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The growth of solid tumours requires a blood supply provided by re-modeling of existing blood vessel endothelium (angiogenesis). Little is known about transcription regulators which are specific for the control of tumour angiogenesis. The proto-oncogene LMO2 encodes a LIM domain transcription regulator which controls angiogenesis during mouse embryogenesis where it regulates remodelling of the capillary network into mature vessels. We now show that Lmo2 expression is augmented in tumour endothelium such as mouse thymomas and human lung tumours. The functional significance of this Lmo2 expression was assessed in teratocarcinomas induced in nude mice by subcutaneous implantation of Lmo2-lacZ targeted ES cells. CD31-positive, sprouting endothelium of ES-cell origin occurred in teratocarcinomas from heterozygous Lmo2-lacZ ES cells but none occurred from null Lmo2-lacZ ES cells. Therefore, in this model Lmo2 is an obligatory regulator of neo-vascularization of tumours. These data suggest that LMO2 function may be a drug target in cancer and other conditions characterized by neo-vascularization.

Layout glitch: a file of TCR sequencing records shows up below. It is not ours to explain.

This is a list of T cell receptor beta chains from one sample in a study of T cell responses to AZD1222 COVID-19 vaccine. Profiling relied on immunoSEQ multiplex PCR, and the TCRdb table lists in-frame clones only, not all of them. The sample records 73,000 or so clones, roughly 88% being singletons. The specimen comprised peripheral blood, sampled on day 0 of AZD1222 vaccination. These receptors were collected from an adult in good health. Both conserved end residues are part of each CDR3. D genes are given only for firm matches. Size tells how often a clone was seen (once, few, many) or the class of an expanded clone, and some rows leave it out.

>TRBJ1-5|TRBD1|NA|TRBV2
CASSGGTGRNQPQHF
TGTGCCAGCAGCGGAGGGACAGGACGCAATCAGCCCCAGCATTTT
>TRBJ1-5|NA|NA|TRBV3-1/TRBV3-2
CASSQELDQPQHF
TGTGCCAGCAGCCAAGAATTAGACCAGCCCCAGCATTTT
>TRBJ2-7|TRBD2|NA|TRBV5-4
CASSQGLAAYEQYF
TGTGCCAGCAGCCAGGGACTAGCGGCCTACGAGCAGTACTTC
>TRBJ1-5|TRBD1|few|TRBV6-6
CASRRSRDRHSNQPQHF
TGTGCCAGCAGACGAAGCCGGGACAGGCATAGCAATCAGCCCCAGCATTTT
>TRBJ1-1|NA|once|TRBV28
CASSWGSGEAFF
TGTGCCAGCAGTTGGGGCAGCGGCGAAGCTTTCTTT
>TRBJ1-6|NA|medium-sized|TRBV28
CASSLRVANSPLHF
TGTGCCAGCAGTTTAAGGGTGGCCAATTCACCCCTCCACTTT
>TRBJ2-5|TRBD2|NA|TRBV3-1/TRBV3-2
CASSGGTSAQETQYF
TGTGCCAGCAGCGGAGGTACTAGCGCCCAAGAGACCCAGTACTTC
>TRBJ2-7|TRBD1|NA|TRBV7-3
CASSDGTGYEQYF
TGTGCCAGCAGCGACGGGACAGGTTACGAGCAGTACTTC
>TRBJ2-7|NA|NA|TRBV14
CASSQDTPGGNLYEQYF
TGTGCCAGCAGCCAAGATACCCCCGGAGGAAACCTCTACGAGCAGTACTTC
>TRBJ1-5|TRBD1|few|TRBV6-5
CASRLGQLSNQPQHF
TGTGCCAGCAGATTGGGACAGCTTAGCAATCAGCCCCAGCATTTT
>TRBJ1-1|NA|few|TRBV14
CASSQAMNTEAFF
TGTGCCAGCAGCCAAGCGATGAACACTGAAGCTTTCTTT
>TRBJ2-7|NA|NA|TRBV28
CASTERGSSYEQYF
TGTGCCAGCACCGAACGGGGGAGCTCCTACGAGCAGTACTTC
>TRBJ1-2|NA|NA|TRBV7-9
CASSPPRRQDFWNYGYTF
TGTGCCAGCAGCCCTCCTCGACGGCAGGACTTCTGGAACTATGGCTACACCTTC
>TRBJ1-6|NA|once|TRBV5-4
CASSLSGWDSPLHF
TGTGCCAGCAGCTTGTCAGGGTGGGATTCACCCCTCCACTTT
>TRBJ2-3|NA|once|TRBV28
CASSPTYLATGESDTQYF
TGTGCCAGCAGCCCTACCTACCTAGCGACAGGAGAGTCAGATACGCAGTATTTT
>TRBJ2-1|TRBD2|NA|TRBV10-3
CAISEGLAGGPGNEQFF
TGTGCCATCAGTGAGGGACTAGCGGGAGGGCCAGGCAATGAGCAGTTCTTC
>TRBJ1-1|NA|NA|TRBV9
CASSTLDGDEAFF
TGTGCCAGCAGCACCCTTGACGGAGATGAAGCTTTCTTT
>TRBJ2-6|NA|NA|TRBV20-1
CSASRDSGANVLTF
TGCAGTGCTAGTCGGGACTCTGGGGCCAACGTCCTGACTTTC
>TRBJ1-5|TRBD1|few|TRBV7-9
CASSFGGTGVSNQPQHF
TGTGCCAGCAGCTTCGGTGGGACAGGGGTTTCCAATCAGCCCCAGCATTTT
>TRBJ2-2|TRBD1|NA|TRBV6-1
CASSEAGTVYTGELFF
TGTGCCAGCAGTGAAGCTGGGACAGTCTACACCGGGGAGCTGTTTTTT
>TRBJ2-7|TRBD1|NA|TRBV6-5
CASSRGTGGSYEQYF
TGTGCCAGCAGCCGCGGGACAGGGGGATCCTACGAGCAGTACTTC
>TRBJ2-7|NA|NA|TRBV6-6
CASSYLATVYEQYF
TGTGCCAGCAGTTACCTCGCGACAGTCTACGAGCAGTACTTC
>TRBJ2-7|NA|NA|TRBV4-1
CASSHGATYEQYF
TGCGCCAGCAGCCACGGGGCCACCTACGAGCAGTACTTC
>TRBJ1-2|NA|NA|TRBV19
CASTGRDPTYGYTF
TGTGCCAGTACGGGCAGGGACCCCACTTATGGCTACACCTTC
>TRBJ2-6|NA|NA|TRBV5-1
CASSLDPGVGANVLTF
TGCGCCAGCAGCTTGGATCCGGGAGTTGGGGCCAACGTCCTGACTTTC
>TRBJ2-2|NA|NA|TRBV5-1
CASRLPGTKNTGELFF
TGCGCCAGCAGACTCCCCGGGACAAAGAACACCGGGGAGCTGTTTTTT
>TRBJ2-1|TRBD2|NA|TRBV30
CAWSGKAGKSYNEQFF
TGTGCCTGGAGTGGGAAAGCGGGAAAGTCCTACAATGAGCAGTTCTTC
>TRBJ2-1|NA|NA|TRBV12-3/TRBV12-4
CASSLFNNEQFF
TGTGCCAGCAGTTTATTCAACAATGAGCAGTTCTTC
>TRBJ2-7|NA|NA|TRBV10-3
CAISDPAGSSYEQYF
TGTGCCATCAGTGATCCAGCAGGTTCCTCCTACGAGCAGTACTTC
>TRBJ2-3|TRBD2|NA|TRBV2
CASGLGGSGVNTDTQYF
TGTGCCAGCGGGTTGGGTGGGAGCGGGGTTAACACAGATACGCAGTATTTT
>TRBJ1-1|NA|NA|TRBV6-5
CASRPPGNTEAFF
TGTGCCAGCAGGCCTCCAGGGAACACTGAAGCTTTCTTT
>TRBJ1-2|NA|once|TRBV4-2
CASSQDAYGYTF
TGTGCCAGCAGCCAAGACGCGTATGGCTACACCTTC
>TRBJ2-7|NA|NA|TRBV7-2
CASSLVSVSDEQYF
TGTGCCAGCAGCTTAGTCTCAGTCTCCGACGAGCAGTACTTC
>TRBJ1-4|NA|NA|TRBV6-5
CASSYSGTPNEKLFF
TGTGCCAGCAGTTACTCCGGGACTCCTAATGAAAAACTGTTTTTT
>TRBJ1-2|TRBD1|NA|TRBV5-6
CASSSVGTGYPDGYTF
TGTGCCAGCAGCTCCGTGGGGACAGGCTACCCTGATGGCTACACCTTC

Original publication




Journal article



Publication Date





1309 - 1315


Adaptor Proteins, Signal Transducing, Angiogenesis Inhibitors, Animals, Cell Division, DNA-Binding Proteins, Drug Design, Erythroid Precursor Cells, Humans, Immunohistochemistry, LIM Domain Proteins, Lung Neoplasms, Metalloproteins, Mice, Mice, Nude, Neoplasm Transplantation, Neoplasms, Neovascularization, Pathologic, Proto-Oncogene Proteins, Thymus Neoplasms, Transcription, Genetic, beta-Galactosidase